Molecular Mechanisms for Regulating Mitotic Events

In the previous sections, we have seen that a regulated increase in MPF activity induces entry into mitosis. Presumably, the entry into mitosis is a consequence of the phosphorylation of specific proteins by the protein kinase activity of MPF. Although many of the critical substrates of MPF remain to be identified, we now know of examples that show how regulation by MPF phosphorylation mediates many of the early events of mitosis leading to metaphase: chromosome condensation, formation of the mitotic spindle, and disassembly of the nuclear envelope (see Figure 20-29).

Recall that a decrease in mitotic cyclins and the associated inactivation of MPF coincides with the later stages of mitosis (see Figure 21-9a). Just before this, in early anaphase, sister chromatids separate and move to opposite spindle poles. During telophase, microtubule dynamics return to interphase conditions, the chromosomes decondense, the nuclear envelope re-forms, the Golgi complex is remodeled, and cytokinesis occurs. Some of these processes are triggered by dephosphorylation; others, by protein degradation.

In this section, we discuss the molecular mechanisms and specific proteins associated with some of the events that characterize early and late mitosis. These mechanisms illustrate how cyclin-CDK complexes together with ubiquitin ligases control passage through the mitotic phase of the cell cycle.

Phosphorylation of Nuclear Lamins and Other Proteins Promotes Early Mitotic Events

The nuclear envelope is a double-membrane extension of the rough endoplasmic reticulum containing many nuclear pore

▲ FIGURE 21-16 The nuclear lamina and its depolymerization. (a) Electron micrograph of the nuclear lamina from a Xenopus oocyte. Note the regular meshlike network of lamin intermediate filaments. This structure lies adjacent to the inner nuclear membrane (see Figure 19-31). (b) Schematic diagrams of the structure of the nuclear lamina. Two orthogonal sets of 10-nm-diameter filaments built of lamins A, B, and C form the nuclear lamina (top). Individual lamin filaments are formed by end-to-end polymerization of lamin tetramers, which consist of two lamin dimers (middle). The red circles represent the globular N-terminal domains. Phosphorylation of specific serine residues near the ends of the coiled-coil rodlike central section of lamin dimers causes the tetramers to depolymerize (bottom). As a result, the nuclear lamina disintegrates. [Part (a) from U. Aebi et al., 1986, Nature 323:560; courtesy of U. Aebi. Part (b) adapted from A. Murray and T Hunt, 1993, The Cell Cycle: An Introduction, W. H. Freeman and Company.]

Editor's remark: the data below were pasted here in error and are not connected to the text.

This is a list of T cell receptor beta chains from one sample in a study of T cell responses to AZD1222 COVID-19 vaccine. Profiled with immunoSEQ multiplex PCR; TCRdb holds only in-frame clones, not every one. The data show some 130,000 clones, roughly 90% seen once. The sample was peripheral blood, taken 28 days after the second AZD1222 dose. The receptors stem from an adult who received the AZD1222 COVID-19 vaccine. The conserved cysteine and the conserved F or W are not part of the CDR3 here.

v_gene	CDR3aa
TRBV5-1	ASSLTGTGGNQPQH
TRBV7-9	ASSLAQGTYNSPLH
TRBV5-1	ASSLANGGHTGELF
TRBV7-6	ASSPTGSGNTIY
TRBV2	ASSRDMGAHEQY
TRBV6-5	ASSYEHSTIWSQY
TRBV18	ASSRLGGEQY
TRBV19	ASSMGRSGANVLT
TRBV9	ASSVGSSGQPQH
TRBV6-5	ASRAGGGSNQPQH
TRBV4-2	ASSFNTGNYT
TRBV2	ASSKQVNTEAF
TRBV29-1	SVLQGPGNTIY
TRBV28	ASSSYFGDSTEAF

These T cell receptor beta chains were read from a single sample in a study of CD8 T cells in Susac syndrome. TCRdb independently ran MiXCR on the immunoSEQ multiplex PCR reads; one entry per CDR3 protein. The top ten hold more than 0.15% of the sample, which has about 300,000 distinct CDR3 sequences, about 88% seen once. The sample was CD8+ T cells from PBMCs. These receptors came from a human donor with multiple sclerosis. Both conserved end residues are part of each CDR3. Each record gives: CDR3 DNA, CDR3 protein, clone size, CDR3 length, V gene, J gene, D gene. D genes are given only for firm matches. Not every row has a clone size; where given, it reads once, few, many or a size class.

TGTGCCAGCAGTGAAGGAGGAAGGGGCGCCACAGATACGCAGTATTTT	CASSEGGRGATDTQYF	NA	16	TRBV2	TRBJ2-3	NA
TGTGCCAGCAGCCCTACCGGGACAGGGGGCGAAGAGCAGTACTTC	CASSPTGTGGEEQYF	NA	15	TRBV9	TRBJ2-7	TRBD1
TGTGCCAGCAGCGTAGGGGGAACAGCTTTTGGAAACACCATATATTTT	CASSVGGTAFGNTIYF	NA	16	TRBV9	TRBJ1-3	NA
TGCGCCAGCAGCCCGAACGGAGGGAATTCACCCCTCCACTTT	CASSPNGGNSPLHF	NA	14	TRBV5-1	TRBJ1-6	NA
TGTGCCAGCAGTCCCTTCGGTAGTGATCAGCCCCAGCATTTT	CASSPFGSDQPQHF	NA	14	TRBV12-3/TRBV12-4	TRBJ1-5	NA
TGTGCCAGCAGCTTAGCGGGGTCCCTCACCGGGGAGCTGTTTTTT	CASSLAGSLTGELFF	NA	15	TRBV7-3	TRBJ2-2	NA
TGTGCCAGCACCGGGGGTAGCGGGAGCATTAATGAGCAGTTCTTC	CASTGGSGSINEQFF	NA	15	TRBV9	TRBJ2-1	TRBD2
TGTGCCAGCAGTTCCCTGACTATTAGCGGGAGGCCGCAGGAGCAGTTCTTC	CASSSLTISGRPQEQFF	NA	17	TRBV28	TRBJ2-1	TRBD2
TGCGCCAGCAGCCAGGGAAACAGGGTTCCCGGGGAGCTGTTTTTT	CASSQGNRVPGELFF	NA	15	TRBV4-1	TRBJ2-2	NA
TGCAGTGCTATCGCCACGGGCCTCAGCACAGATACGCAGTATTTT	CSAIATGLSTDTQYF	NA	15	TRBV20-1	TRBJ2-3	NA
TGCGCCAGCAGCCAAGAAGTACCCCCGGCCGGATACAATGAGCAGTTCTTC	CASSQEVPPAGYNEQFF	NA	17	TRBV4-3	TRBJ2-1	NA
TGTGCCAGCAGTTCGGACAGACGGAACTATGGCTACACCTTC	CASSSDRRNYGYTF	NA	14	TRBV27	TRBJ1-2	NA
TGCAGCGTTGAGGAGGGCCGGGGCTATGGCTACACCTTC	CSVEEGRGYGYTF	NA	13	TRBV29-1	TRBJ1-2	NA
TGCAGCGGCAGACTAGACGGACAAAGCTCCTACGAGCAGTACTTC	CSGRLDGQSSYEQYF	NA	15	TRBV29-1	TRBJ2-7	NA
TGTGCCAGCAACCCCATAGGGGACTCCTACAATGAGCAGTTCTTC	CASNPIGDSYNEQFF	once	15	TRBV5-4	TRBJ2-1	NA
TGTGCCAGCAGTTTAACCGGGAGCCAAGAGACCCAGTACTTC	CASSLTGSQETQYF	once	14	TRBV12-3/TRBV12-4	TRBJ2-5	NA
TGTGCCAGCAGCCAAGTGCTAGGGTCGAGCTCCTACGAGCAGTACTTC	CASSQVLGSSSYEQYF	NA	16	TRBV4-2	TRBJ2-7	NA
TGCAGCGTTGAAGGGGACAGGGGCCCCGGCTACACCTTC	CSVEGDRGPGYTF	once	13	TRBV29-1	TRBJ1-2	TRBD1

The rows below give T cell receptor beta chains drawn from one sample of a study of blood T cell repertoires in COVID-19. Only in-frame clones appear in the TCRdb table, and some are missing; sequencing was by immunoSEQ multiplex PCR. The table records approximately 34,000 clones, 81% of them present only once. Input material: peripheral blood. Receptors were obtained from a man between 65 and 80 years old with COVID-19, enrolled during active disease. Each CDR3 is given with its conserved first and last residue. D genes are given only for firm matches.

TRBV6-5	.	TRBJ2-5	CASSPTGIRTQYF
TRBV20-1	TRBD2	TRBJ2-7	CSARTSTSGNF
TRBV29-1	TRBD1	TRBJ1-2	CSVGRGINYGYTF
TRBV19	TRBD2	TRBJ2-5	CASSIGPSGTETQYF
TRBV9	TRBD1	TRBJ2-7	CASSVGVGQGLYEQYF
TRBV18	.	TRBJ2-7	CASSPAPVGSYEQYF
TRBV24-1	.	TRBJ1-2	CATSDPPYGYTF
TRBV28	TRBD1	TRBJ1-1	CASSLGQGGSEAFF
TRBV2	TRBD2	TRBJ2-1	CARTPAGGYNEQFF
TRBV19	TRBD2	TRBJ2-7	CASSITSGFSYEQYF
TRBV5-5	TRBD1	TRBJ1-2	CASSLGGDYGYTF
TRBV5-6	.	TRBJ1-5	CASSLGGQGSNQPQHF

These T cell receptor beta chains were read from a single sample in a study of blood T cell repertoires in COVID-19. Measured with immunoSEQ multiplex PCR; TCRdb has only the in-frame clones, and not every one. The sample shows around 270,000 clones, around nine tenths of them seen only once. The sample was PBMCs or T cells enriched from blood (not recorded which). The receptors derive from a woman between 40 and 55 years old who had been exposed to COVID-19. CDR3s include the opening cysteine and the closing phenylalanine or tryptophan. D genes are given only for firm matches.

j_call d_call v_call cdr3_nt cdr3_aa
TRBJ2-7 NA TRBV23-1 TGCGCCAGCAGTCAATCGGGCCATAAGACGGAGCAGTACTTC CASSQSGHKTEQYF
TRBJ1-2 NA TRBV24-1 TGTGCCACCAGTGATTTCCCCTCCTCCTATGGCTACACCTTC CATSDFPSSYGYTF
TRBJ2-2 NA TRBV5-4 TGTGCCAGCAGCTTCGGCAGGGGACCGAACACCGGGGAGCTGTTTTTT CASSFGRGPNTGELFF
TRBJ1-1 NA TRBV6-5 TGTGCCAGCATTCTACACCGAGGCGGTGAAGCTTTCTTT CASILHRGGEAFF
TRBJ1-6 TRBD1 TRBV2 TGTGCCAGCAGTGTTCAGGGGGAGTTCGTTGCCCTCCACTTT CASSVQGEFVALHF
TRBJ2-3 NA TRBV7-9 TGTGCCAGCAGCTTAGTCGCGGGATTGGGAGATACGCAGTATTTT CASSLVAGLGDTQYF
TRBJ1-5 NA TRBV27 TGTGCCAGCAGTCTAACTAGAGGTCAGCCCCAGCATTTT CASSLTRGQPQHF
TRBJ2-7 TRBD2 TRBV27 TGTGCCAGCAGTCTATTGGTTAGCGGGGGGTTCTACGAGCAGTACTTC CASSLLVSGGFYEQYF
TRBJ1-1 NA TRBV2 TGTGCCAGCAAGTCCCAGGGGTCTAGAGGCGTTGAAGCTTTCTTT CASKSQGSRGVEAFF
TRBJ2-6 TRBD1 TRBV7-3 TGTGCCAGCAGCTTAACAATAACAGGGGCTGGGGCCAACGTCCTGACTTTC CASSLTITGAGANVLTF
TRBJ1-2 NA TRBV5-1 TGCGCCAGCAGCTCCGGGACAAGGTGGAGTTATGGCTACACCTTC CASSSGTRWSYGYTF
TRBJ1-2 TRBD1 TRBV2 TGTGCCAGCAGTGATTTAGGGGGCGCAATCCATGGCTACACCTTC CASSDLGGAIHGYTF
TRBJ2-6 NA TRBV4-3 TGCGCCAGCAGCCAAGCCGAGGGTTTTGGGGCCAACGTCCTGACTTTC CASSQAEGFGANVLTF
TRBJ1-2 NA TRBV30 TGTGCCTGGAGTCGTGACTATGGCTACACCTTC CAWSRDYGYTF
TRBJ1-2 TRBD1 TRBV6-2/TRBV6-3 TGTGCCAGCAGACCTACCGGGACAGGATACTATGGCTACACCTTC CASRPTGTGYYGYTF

complexes (see Figure 5-19). The lipid bilayer of the inner nuclear membrane is supported by the nuclear lamina, a mesh-work of lamin filaments located adjacent to the inside face of the nuclear envelope (Figure 21-16a). The three nuclear lamins (A, B, and C) present in vertebrate cells belong to the class of cytoskeletal proteins, the intermediate filaments, that are critical in supporting cellular membranes (Chapter 19).

Lamins A and C, which are encoded by the same transcription unit and produced by alternative splicing of a single pre-mRNA, are identical except for a 133-residue region at the C-terminus of lamin A, which is absent in lamin C. Lamin B, encoded by a different transcription unit, is modified post-transcriptionally by the addition of a hydrophobic isoprenyl group near its carboxyl-terminus. This fatty acid becomes embedded in the inner nuclear membrane, thereby anchoring the nuclear lamina to the membrane (see Figure 5-15). All three nuclear lamins form dimers containing a rodlike a-helical coiled-coil central section and globular head and tail domains; polymerization of these dimers through head-to-head and tail-to-tail associations generates the intermediate filaments that compose the nuclear lamina (see Figure 19-33).

Early in mitosis, MPF phosphorylates specific serine residues in all three nuclear lamins, causing depolymeriza-tion of the lamin intermediate filaments (Figure 21-16b). The phosphorylated lamin A and C dimers are released into solution, whereas the phosphorylated lamin B dimers remain associated with the nuclear membrane via their isoprenyl anchor. Depolymerization of the nuclear lamins leads to disintegration of the nuclear lamina meshwork and contributes to disassembly of the nuclear envelope. The experiment summarized in Figure 21-17 shows that disassembly of the nuclear envelope, which normally occurs early in mitosis, depends on phosphorylation of lamin A.

(a) Interphase

(b) Prophase

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